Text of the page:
I first came to her work through the Fort Evil Fruit release, Love-In-A-Mist, Edible, which collects recordings of herself playing on other people’s pianos and which includes a joyful section capturing idle backstage chat about how brilliant crisps are. "I guess music to me is such a social thing in so many ways," she explains. "With Love-In-A-Mist, I hadn’t recorded any of those pieces with the intention of releasing them, I just thought it’d be interesting to record myself playing on different pianos to see if it changed my composition," she says. It is due to be re-released on vinyl, but has caused difficulties in mastering and pressing, because of the unruly sonic envelope of the crisp packets rustling. "The plant were like, ‘Could you not just leave out the crisp recording one?’ I said, ‘No way!’"

While the crisps track was the first time I’d knowingly heard my favourite snack on record, the presence of this interlude and the decision to include it marks a lightness of touch, a pleasing unhurried simplicity – it is a moment when Beylis rejects preciousness about proper recording or performance, in favour of taking pleasure in the whole of a social scene. She says: these recordings are only half about the playing of a piano, they are also about the people around the piano and the rooms in which they live.

She didn’t always have such an easy relationship with the instrument. As a child she had been required by her parents to take piano lessons, but hated it – she found learning was a chore, and stopped when she left home. Then around six years ago someone offered her a piano they were getting rid of, and she accepted it. "At first I thought, ‘What do I do with it?’ I still had some old sheet music, so I got out some Chopin and started playing, but then realised, ‘Oh, I don’t have to do this. I can do whatever I want.’"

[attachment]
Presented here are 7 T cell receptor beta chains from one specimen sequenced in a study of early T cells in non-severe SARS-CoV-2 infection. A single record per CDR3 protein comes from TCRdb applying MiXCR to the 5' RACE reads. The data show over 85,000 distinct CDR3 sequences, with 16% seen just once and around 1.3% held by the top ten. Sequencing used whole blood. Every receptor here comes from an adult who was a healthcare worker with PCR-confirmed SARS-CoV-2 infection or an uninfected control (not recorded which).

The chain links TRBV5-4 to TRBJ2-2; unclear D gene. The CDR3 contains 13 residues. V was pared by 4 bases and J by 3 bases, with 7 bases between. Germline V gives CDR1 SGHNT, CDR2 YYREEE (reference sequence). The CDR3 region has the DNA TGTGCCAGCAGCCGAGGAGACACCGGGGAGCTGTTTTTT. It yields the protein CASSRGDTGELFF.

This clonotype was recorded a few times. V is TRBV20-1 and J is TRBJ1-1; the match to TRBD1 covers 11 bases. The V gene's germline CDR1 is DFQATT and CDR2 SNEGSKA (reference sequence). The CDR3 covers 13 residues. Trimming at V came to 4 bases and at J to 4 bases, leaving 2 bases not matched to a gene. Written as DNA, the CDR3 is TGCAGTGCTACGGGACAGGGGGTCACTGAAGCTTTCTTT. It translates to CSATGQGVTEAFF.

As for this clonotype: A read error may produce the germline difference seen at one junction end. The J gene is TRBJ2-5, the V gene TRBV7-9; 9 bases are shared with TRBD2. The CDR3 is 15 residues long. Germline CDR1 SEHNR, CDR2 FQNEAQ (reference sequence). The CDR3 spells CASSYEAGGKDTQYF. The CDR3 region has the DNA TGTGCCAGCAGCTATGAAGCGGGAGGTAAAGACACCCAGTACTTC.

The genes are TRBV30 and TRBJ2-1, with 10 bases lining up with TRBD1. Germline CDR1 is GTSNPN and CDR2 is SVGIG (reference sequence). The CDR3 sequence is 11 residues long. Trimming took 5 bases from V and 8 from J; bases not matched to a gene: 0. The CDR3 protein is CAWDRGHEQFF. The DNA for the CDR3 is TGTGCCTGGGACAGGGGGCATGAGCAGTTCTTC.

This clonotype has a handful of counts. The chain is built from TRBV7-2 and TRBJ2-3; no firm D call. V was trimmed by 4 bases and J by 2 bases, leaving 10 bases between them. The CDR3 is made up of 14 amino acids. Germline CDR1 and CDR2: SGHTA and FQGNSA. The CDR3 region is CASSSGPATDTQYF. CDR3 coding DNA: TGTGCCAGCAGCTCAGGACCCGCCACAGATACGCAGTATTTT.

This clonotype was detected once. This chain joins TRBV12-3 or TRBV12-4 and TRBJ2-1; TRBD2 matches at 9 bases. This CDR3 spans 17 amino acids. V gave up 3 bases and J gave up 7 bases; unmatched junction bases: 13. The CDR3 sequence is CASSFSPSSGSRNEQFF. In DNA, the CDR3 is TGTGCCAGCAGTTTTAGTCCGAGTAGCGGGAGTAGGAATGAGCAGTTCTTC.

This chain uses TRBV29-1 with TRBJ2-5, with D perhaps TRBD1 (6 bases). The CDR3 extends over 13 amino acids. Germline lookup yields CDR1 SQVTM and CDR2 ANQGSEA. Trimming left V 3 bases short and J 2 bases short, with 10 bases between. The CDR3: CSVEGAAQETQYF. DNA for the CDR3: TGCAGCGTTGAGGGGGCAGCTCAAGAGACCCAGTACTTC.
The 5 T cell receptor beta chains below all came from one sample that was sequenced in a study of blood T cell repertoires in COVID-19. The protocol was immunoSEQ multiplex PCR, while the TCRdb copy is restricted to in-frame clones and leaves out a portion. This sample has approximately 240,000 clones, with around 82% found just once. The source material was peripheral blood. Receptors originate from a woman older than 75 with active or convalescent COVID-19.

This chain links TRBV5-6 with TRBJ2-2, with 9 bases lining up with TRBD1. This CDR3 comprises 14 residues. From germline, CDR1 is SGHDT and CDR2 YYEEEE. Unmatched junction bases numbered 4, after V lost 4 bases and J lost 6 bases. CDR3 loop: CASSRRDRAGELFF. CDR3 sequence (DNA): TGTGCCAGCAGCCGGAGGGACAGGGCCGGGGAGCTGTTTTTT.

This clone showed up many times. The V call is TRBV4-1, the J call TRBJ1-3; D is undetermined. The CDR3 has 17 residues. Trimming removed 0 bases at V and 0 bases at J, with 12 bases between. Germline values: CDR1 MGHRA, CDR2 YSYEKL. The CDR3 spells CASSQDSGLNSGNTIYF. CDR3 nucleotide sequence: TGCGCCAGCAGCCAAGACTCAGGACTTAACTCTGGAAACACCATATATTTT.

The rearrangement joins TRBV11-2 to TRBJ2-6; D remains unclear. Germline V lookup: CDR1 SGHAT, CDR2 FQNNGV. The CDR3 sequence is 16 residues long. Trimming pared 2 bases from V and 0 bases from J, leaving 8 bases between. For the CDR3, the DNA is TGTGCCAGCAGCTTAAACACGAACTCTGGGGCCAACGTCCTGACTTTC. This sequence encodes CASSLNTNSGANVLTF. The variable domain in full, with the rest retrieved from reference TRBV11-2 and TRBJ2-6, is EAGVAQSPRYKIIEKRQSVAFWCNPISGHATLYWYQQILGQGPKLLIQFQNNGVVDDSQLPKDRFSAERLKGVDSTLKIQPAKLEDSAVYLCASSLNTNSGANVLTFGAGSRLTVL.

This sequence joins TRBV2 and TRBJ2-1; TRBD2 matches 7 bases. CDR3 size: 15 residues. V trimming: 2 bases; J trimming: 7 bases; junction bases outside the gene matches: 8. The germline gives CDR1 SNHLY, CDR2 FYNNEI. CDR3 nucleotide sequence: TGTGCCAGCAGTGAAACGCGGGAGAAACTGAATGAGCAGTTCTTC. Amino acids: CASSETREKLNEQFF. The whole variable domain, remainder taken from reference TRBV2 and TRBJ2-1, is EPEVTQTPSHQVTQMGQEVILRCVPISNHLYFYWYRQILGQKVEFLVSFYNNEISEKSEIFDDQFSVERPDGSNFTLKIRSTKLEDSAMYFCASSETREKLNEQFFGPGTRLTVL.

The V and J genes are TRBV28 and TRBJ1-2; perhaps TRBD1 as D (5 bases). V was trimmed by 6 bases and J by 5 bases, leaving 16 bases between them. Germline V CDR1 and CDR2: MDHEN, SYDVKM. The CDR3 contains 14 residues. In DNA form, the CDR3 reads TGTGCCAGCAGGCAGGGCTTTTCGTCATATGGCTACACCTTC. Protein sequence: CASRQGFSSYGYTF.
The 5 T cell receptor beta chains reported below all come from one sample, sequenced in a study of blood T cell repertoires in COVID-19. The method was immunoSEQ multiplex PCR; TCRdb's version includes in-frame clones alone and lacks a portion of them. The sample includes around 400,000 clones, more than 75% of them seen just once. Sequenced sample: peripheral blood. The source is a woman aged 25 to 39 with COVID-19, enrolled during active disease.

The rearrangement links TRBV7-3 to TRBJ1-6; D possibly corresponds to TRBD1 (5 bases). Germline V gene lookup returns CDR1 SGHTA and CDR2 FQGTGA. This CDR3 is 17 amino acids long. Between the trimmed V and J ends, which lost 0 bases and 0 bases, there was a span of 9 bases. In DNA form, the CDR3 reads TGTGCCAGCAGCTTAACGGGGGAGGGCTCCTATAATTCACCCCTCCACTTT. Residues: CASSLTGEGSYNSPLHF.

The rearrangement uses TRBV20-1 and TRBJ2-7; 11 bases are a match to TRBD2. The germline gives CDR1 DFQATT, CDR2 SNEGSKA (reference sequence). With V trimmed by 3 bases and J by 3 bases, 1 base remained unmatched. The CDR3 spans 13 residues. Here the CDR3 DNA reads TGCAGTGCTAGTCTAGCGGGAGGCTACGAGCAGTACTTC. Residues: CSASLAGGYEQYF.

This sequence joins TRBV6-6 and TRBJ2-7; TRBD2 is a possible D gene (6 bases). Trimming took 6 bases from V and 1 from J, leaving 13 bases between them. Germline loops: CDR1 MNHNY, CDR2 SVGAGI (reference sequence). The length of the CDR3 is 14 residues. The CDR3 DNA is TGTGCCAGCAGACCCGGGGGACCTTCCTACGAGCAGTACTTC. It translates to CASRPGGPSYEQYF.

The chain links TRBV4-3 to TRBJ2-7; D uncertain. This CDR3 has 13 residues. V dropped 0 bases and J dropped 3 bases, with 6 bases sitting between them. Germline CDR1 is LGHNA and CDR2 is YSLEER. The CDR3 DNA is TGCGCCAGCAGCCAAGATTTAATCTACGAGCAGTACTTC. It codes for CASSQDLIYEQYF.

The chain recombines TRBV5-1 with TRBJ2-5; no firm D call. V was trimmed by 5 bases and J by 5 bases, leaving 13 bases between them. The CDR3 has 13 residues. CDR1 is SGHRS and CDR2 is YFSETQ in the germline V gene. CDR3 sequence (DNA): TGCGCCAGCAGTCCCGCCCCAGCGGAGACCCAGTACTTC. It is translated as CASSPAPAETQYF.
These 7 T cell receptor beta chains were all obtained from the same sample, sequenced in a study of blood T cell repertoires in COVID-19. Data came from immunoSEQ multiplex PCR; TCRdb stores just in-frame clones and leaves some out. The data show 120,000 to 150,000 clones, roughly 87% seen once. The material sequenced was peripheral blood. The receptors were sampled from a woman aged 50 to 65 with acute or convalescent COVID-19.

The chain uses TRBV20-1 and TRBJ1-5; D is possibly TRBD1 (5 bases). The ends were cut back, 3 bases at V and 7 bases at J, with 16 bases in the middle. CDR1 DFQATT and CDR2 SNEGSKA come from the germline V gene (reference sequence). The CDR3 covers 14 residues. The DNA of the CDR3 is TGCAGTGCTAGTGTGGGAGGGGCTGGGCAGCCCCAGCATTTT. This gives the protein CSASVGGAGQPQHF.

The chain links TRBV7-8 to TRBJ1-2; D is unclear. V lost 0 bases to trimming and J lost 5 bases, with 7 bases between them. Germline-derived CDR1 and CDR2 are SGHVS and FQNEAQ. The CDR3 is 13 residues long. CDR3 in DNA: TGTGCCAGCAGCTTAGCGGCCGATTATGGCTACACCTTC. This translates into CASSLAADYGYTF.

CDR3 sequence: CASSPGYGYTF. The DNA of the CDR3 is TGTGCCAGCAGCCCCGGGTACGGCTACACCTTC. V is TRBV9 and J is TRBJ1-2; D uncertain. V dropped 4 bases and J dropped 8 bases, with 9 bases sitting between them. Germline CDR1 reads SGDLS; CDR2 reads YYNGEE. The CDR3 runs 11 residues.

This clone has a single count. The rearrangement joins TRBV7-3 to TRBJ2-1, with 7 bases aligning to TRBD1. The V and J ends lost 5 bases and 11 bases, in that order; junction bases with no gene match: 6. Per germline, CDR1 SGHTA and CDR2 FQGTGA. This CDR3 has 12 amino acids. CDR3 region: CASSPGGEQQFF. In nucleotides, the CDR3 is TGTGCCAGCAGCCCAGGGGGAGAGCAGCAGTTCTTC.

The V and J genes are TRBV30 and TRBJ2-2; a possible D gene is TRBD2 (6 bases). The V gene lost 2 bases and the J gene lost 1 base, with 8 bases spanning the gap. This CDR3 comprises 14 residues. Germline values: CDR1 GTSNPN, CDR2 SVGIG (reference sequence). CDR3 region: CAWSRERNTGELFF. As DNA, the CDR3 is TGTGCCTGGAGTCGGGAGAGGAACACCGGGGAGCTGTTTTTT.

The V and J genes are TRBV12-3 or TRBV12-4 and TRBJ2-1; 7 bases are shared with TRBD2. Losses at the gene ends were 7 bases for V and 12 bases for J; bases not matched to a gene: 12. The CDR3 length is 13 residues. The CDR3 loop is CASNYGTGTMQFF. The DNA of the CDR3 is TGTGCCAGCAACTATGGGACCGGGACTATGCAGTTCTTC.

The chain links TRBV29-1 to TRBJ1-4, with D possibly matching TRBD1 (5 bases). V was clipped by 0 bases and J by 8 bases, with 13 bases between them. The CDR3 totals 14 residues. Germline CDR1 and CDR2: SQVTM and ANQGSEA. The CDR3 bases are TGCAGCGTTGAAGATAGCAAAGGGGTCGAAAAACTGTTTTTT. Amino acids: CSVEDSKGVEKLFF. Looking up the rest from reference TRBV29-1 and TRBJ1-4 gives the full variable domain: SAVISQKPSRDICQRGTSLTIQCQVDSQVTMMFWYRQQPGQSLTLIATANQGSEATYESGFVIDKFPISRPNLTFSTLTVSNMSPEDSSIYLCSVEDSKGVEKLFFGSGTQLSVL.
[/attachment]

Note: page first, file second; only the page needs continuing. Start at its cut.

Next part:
The unfurling of her approach happened in New Orleans in 2002, recording a completely improvised musical version of Edward Gorey’s illustrated alphabet. Titled the Ghastly Grimey Orchestra Of New Orleans, the album contains songs written by whoever turned up with no direction except the illustrated letter. It was played twice – on assortments of instruments and objects including typewriters, kids chord organs pulled from bins and whatever people brought along – before being recorded and never played again. "That project definitely opened up a playful spontaneity to me," she says. "You didn’t know what instruments were going to be there, or if it was going to be non-musicians coming along and just banging pots or doing or doing some hoots and hollers. It was one of the first things I did that wasn’t the classical playing of other people’s stuff. It definitely freed me up."